One of the most active times for cats is dusk. Your kitten will appreciate you playing with them at this time and it will help to tire them ready for bedtime. Another active time for cats is dawn. If you’re not an early riser try a puzzle feeder to entertain them in the early morning.


Bed location

Put your kitten’s bed in the place you intend to use throughout adulthood because once they’ve begun sleeping somewhere it won’t be easy to change the location. Although your kitten’s bed needs to be in a quiet place, it’s best to be fairly close to your living area as they’ll enjoy watching you.



Make sure your kitten has everything they need such as access to the litter tray, fresh water, food, a favourite toy and a blanket. Then use a signal such as turning the lights off or down to show it’s bedtime. They may cry during the first few nights, but they’ll soon learn that you’ll return in the morning and feel secure in the routine.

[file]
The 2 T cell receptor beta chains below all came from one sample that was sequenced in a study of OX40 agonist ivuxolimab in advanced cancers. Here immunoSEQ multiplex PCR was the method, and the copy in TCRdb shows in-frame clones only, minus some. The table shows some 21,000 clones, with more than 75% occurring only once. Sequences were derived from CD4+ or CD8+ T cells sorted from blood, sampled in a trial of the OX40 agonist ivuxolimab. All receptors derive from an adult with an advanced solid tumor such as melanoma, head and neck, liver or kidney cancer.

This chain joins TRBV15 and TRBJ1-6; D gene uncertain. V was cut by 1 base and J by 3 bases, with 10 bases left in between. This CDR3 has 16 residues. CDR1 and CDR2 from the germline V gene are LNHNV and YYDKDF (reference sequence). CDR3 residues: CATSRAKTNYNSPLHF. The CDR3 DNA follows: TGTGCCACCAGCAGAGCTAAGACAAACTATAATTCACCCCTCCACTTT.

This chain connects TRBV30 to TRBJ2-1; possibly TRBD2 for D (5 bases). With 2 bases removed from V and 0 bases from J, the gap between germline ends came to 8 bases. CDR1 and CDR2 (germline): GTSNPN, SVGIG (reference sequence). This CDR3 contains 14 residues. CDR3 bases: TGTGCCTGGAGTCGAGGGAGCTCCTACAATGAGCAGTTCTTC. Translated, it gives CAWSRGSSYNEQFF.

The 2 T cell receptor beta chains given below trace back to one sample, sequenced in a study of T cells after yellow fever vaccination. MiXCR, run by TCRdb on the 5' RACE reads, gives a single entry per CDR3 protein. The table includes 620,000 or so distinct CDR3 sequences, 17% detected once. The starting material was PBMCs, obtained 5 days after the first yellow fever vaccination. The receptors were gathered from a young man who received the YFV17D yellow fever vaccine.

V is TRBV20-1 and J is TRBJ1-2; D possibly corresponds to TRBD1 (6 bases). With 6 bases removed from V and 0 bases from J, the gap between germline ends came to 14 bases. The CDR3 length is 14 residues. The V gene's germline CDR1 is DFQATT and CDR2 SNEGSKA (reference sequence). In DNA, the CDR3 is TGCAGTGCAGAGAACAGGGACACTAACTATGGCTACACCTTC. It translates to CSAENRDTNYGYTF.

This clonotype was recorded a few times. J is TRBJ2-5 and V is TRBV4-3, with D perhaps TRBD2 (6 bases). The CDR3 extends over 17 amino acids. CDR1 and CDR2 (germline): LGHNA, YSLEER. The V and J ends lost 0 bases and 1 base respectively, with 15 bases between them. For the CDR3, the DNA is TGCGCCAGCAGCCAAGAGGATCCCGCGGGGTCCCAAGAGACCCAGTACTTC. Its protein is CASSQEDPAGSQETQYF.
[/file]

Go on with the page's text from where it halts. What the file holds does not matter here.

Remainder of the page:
Kittens can go outside with your supervision when they’ve had their booster vaccinations at around four months old. But they’re not ready to go outside unsupervised until they’re around six months old.

  • They’re identifiable via a microchip or a well-fitting collar and identification tag.
  • Your garden is kitten-proofed.
  • You know their favourite things so you can use them to encourage your kitten back inside.

As well as your kitten being fully vaccinated, you should also make sure:


Before your kitten goes outside unsupervised, they also need to be neutered or spayed to prevent unwanted litters.

Your kitten’s first trip outdoors can feel daunting, but here are some ways to help ensure it’s a positive experience:

  • Choose a quiet time and keep children and other pets away.
  • Go out before dinnertime so you can use your kitten’s food to attract them inside again.
  • Walk with your kitten as they explore so they don’t get lost.
  • Leave the door open so they can see how to get back inside.